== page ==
#5: Do Sprint Intervals

Interval training is one of the best forms of cardio for producing fat loss because it raises energy expenditure and improves the body’s ability to burn fat. Sprints also increase insulin sensitivity and reset the hypothalamic pituitary axis, for better hormone balance and less inflammation. Try 20 minutes of intervals in which you alternate 8 seconds of intense effort interspersed with 12 seconds active rest on a stationary bike.

#6: Take A Probiotic

Probiotics are live active bacteria cultures that improve gut health and lower inflammation in the body. They also can increase insulin sensitivity for greater blood sugar management. You can get them from a supplement that contains at least 15 billion live bacteria that are guaranteed through the date of expiration.

#7: Take Fish Oil

Fish oil stimulates metabolic rate by raising body temperature, which lead to excess calories being burned. In one study, increasing daily fish oil intake to 3 grams a day increased the thermic effect (the amount of calories burned in the 6 hour period after eating) by 51 percent. Other benefits of fish oil include increased insulin sensitivity, less inflammation, and better hormone balance.

#8: Drink More Water

Don’t roll your eyes! Drinking water before meals can lead you to eat less, significantly reducing calorie intake. Increasing cold water intake can also increase the calories you burn by up to 30 percent in the hour afterward.

#9: Try Alternate Day Fasting

The good news is that alternate day fasting (ADF) doesn’t require you to avoid food completely on fasting days. Rather, it has you eat normally on 4 or 5 days of the week, but only eat one moderate sized meal (usually about 500 calories) on the 2 or 3 days that you’re “fasting” each week. For example, you could “fast” on Monday, Wednesday, and Friday, and eat normally on the other four days. Studies suggest ADF yields greater fat loss than calorie restricted diets and people find it easier to handle due to the “relief” from dieting they get on normal eating days.

#10: Eat More Fiber—Especially Resistant Starch

Most Americans get a fraction of the 25 grams of fiber recommended by the USDA due to the high intake of processed foods and low intake of plants. Increasing your fiber intake can promote fullness and slow digestion, while also providing food for healthy bacteria in the gut.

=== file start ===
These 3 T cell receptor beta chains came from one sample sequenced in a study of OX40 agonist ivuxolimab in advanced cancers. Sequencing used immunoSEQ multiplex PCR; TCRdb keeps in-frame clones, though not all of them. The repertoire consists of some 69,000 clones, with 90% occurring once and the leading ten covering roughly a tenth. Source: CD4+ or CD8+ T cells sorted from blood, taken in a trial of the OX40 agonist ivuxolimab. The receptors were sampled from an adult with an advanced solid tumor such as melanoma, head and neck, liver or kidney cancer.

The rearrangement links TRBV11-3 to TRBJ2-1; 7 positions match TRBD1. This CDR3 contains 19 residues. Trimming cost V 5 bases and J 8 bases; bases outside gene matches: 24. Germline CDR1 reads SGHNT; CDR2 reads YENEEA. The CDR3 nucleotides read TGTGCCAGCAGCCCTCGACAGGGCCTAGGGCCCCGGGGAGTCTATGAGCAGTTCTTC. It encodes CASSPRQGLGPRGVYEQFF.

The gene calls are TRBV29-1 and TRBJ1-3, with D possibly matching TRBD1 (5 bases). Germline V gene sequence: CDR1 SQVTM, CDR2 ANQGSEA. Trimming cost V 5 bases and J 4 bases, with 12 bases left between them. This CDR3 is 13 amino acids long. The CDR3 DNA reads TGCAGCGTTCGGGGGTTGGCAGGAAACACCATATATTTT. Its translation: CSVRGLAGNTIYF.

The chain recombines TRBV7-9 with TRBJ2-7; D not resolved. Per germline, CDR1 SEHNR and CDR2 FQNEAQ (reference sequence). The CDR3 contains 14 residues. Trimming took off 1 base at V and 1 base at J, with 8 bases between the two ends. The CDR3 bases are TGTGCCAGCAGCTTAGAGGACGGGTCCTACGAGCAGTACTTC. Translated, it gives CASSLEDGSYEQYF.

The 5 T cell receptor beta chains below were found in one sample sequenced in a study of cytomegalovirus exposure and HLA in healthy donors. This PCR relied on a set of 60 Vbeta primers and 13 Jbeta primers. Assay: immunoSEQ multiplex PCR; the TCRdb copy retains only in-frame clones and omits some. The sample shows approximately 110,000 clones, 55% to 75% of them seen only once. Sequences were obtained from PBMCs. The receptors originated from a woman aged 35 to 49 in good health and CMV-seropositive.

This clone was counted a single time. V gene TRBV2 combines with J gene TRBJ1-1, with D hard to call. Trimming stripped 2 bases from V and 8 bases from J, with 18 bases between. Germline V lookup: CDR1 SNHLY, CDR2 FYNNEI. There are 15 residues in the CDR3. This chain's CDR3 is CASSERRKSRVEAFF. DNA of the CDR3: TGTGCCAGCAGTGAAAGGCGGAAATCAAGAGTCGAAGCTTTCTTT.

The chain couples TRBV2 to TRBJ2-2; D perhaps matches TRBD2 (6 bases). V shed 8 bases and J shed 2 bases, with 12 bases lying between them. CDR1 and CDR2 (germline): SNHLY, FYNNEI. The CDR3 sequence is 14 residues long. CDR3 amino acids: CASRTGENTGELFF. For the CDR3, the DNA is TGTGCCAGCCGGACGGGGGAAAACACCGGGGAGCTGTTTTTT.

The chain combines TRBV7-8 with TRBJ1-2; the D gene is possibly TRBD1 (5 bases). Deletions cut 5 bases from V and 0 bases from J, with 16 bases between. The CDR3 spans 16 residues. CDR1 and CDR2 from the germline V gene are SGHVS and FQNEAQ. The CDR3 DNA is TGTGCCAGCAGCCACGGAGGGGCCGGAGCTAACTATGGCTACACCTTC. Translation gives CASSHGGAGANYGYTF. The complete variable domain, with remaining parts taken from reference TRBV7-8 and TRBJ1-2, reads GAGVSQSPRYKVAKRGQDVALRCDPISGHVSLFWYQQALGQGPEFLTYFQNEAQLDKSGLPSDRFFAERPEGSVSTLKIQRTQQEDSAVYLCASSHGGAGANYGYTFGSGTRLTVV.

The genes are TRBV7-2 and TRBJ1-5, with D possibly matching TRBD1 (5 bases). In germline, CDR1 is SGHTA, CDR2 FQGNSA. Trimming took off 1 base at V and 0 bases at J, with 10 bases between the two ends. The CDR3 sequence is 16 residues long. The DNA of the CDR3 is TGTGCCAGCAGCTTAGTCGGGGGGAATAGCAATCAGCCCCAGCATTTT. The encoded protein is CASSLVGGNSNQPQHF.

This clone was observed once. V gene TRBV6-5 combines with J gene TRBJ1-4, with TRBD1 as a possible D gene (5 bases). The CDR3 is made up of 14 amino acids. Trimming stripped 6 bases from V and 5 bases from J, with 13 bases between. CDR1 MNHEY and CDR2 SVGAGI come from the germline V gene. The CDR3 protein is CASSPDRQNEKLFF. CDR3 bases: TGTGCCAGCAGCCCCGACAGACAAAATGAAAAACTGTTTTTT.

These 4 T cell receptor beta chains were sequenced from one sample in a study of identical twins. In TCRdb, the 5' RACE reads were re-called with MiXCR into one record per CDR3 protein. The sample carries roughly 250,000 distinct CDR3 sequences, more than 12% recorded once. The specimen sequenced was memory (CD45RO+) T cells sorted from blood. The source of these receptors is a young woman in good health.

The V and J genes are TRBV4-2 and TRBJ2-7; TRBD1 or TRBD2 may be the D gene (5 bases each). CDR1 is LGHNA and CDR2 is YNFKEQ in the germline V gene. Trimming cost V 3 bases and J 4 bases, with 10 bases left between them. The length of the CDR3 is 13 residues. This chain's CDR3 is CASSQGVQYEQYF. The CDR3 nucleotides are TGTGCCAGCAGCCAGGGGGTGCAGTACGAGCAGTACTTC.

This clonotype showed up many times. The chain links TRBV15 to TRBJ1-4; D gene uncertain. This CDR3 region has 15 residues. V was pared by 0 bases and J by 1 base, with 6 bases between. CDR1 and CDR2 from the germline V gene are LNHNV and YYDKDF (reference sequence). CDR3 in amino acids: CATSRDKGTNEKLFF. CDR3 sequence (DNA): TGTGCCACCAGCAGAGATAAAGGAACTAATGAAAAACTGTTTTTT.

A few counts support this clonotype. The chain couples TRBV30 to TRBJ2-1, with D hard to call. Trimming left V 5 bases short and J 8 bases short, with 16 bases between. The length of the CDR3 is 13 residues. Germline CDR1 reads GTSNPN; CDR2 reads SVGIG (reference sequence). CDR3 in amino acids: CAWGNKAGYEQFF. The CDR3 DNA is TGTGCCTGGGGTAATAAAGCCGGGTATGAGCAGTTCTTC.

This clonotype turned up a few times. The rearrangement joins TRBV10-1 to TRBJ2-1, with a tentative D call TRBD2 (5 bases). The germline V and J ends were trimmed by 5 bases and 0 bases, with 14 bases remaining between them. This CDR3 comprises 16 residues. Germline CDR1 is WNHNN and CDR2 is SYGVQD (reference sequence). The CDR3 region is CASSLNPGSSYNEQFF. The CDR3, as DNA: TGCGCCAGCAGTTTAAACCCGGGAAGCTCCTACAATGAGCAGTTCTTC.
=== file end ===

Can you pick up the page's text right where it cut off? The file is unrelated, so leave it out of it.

One type of fiber called resistant starch is particularly effective for improving GI health and reducing body fat. It also improves insulin sensitivity and increases lean mass when supplemented daily. Resistant starch is present in bananas, oats, potatoes, and other plant-based foods. The easiest way to increase your resistant starch intake is by supplementing with unmodified potato starch.

#11: Eat At A Table, Not In Front Of A Screen

Being exposed to the blue light emitted from screens, whether it’s your phone or a TV, leads people to eat significantly more calories than if they ate at a table without distractions. Plus, people often ignore the “stop eating” cues from the brain in favor of outside cues such as the end of a TV show or once they finish scrolling through social media.

#12: Avoid Chemical Exposure, Especially BPA

Having a high exposure to chemicals from plastic, cleaning products, and personal care items is associated with a higher body fat and greater waist circumference. Chemical exposure also leads to inflammation and induces insulin resistance and glucose intolerance in animal studies. Lower your exposure by using natural personal care and cleaning products, choosing glass over plastic, and avoiding scented candles and air fresheners.

#13: Drink Coffee & Tea

Instead of relying on sweetened beverages, which are strongly associated with a high body fat and poor metabolic health, drink unsweetened coffee and tea. Both are jam-packed with antioxidants that lower inflammation and they are associated with lower diabetes risk, suggesting they have a beneficial effect on metabolic health.

Plus, the caffeine they contain may boost your metabolism and increase the amount of energy you burn. Best of all, the caffeine can increase athletic performance so that you get a better quality workout.